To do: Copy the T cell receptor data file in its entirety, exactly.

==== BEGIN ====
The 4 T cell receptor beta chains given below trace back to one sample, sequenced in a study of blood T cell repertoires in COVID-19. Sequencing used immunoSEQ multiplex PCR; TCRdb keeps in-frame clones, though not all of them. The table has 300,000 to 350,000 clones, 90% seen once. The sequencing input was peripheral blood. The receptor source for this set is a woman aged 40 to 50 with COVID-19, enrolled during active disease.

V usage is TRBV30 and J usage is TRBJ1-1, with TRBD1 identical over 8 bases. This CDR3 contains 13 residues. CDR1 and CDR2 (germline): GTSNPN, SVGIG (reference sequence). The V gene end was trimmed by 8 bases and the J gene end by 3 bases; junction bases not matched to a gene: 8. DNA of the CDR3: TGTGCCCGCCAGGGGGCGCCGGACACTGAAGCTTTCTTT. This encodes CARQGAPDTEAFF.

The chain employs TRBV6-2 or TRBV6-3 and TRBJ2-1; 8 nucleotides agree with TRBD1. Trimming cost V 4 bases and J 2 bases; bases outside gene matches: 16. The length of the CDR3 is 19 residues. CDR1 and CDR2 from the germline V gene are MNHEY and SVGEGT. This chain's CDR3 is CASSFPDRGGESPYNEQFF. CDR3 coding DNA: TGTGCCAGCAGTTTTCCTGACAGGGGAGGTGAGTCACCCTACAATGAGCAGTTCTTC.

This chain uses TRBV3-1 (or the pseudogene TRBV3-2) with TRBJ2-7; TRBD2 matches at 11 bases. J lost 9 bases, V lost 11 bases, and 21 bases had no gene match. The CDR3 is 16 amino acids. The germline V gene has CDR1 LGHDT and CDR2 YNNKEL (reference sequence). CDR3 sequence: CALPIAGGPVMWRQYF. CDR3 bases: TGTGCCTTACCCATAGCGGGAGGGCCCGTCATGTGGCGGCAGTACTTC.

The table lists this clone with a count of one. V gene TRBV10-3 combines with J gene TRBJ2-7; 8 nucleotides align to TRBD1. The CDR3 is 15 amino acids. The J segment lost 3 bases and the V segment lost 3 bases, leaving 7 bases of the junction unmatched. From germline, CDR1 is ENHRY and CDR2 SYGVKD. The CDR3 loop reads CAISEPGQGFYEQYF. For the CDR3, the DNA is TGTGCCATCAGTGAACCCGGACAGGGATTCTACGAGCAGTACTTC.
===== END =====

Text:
The 4 T cell receptor beta chains given below trace back to one sample, sequenced in a study of blood T cell repertoires in COVID-19. Sequencing used immunoSEQ multiplex PCR; TCRdb keeps in-frame clones, though not all of them. The table has 300,000 to 350,000 clones, 90% seen once. The sequencing input was peripheral blood. The receptor source for this set is a woman aged 40 to 50 with COVID-19, enrolled during active disease.

V usage is TRBV30 and J usage is TRBJ1-1, with TRBD1 identical over 8 bases. This CDR3 contains 13 residues. CDR1 and CDR2 (germline): GTSNPN, SVGIG (reference sequence). The V gene end was trimmed by 8 bases and the J gene end by 3 bases; junction bases not matched to a gene: 8. DNA of the CDR3: TGTGCCCGCCAGGGGGCGCCGGACACTGAAGCTTTCTTT. This encodes CARQGAPDTEAFF.

The chain employs TRBV6-2 or TRBV6-3 and TRBJ2-1; 8 nucleotides agree with TRBD1. Trimming cost V 4 bases and J 2 bases; bases outside gene matches: 16. The length of the CDR3 is 19 residues. CDR1 and CDR2 from the germline V gene are MNHEY and SVGEGT. This chain's CDR3 is CASSFPDRGGESPYNEQFF. CDR3 coding DNA: TGTGCCAGCAGTTTTCCTGACAGGGGAGGTGAGTCACCCTACAATGAGCAGTTCTTC.

This chain uses TRBV3-1 (or the pseudogene TRBV3-2) with TRBJ2-7; TRBD2 matches at 11 bases. J lost 9 bases, V lost 11 bases, and 21 bases had no gene match. The CDR3 is 16 amino acids. The germline V gene has CDR1 LGHDT and CDR2 YNNKEL (reference sequence). CDR3 sequence: CALPIAGGPVMWRQYF. CDR3 bases: TGTGCCTTACCCATAGCGGGAGGGCCCGTCATGTGGCGGCAGTACTTC.

The table lists this clone with a count of one. V gene TRBV10-3 combines with J gene TRBJ2-7; 8 nucleotides align to TRBD1. The CDR3 is 15 amino acids. The J segment lost 3 bases and the V segment lost 3 bases, leaving 7 bases of the junction unmatched. From germline, CDR1 is ENHRY and CDR2 SYGVKD. The CDR3 loop reads CAISEPGQGFYEQYF. For the CDR3, the DNA is TGTGCCATCAGTGAACCCGGACAGGGATTCTACGAGCAGTACTTC.